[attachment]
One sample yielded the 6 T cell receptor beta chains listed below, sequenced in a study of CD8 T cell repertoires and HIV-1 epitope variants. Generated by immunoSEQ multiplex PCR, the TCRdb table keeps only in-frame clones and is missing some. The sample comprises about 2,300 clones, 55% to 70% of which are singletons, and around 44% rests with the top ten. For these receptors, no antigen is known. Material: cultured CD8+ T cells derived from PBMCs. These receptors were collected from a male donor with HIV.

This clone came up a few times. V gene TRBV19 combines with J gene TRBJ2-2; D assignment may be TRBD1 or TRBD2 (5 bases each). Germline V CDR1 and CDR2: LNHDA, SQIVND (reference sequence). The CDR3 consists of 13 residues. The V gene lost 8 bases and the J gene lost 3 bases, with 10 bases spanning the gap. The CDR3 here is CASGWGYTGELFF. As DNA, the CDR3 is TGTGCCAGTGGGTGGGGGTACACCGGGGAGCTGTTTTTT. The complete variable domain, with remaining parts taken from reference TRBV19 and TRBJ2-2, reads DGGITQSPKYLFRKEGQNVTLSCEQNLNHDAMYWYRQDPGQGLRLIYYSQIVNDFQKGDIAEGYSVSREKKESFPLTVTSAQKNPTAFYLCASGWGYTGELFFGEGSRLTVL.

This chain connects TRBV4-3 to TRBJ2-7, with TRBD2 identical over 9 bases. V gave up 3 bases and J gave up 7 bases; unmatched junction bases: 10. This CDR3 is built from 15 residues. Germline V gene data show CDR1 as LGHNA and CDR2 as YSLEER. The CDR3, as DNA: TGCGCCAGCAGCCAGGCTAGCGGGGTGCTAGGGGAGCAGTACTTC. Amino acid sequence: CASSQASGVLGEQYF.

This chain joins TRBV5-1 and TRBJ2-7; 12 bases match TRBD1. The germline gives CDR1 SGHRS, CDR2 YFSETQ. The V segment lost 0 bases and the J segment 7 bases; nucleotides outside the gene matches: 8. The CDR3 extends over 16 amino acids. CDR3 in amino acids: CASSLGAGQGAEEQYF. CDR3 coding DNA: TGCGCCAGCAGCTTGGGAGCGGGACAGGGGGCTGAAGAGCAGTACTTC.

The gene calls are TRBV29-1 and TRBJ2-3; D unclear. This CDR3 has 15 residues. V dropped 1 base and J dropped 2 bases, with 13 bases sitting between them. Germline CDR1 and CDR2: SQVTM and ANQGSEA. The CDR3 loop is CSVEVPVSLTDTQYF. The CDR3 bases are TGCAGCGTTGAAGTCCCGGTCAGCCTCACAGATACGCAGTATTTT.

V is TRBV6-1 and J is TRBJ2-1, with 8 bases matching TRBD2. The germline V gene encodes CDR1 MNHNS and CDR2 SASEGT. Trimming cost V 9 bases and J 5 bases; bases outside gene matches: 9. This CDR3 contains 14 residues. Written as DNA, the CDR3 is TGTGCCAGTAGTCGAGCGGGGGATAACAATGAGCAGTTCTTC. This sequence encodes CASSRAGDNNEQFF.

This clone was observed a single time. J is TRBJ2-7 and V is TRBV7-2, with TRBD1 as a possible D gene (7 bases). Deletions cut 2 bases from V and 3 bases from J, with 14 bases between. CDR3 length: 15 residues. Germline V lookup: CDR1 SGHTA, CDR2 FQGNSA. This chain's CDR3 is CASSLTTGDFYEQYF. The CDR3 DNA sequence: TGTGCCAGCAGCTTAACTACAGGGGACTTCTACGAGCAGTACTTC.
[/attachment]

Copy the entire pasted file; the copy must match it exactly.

One sample yielded the 6 T cell receptor beta chains listed below, sequenced in a study of CD8 T cell repertoires and HIV-1 epitope variants. Generated by immunoSEQ multiplex PCR, the TCRdb table keeps only in-frame clones and is missing some. The sample comprises about 2,300 clones, 55% to 70% of which are singletons, and around 44% rests with the top ten. For these receptors, no antigen is known. Material: cultured CD8+ T cells derived from PBMCs. These receptors were collected from a male donor with HIV.

This clone came up a few times. V gene TRBV19 combines with J gene TRBJ2-2; D assignment may be TRBD1 or TRBD2 (5 bases each). Germline V CDR1 and CDR2: LNHDA, SQIVND (reference sequence). The CDR3 consists of 13 residues. The V gene lost 8 bases and the J gene lost 3 bases, with 10 bases spanning the gap. The CDR3 here is CASGWGYTGELFF. As DNA, the CDR3 is TGTGCCAGTGGGTGGGGGTACACCGGGGAGCTGTTTTTT. The complete variable domain, with remaining parts taken from reference TRBV19 and TRBJ2-2, reads DGGITQSPKYLFRKEGQNVTLSCEQNLNHDAMYWYRQDPGQGLRLIYYSQIVNDFQKGDIAEGYSVSREKKESFPLTVTSAQKNPTAFYLCASGWGYTGELFFGEGSRLTVL.

This chain connects TRBV4-3 to TRBJ2-7, with TRBD2 identical over 9 bases. V gave up 3 bases and J gave up 7 bases; unmatched junction bases: 10. This CDR3 is built from 15 residues. Germline V gene data show CDR1 as LGHNA and CDR2 as YSLEER. The CDR3, as DNA: TGCGCCAGCAGCCAGGCTAGCGGGGTGCTAGGGGAGCAGTACTTC. Amino acid sequence: CASSQASGVLGEQYF.

This chain joins TRBV5-1 and TRBJ2-7; 12 bases match TRBD1. The germline gives CDR1 SGHRS, CDR2 YFSETQ. The V segment lost 0 bases and the J segment 7 bases; nucleotides outside the gene matches: 8. The CDR3 extends over 16 amino acids. CDR3 in amino acids: CASSLGAGQGAEEQYF. CDR3 coding DNA: TGCGCCAGCAGCTTGGGAGCGGGACAGGGGGCTGAAGAGCAGTACTTC.

The gene calls are TRBV29-1 and TRBJ2-3; D unclear. This CDR3 has 15 residues. V dropped 1 base and J dropped 2 bases, with 13 bases sitting between them. Germline CDR1 and CDR2: SQVTM and ANQGSEA. The CDR3 loop is CSVEVPVSLTDTQYF. The CDR3 bases are TGCAGCGTTGAAGTCCCGGTCAGCCTCACAGATACGCAGTATTTT.

V is TRBV6-1 and J is TRBJ2-1, with 8 bases matching TRBD2. The germline V gene encodes CDR1 MNHNS and CDR2 SASEGT. Trimming cost V 9 bases and J 5 bases; bases outside gene matches: 9. This CDR3 contains 14 residues. Written as DNA, the CDR3 is TGTGCCAGTAGTCGAGCGGGGGATAACAATGAGCAGTTCTTC. This sequence encodes CASSRAGDNNEQFF.

This clone was observed a single time. J is TRBJ2-7 and V is TRBV7-2, with TRBD1 as a possible D gene (7 bases). Deletions cut 2 bases from V and 3 bases from J, with 14 bases between. CDR3 length: 15 residues. Germline V lookup: CDR1 SGHTA, CDR2 FQGNSA. This chain's CDR3 is CASSLTTGDFYEQYF. The CDR3 DNA sequence: TGTGCCAGCAGCTTAACTACAGGGGACTTCTACGAGCAGTACTTC.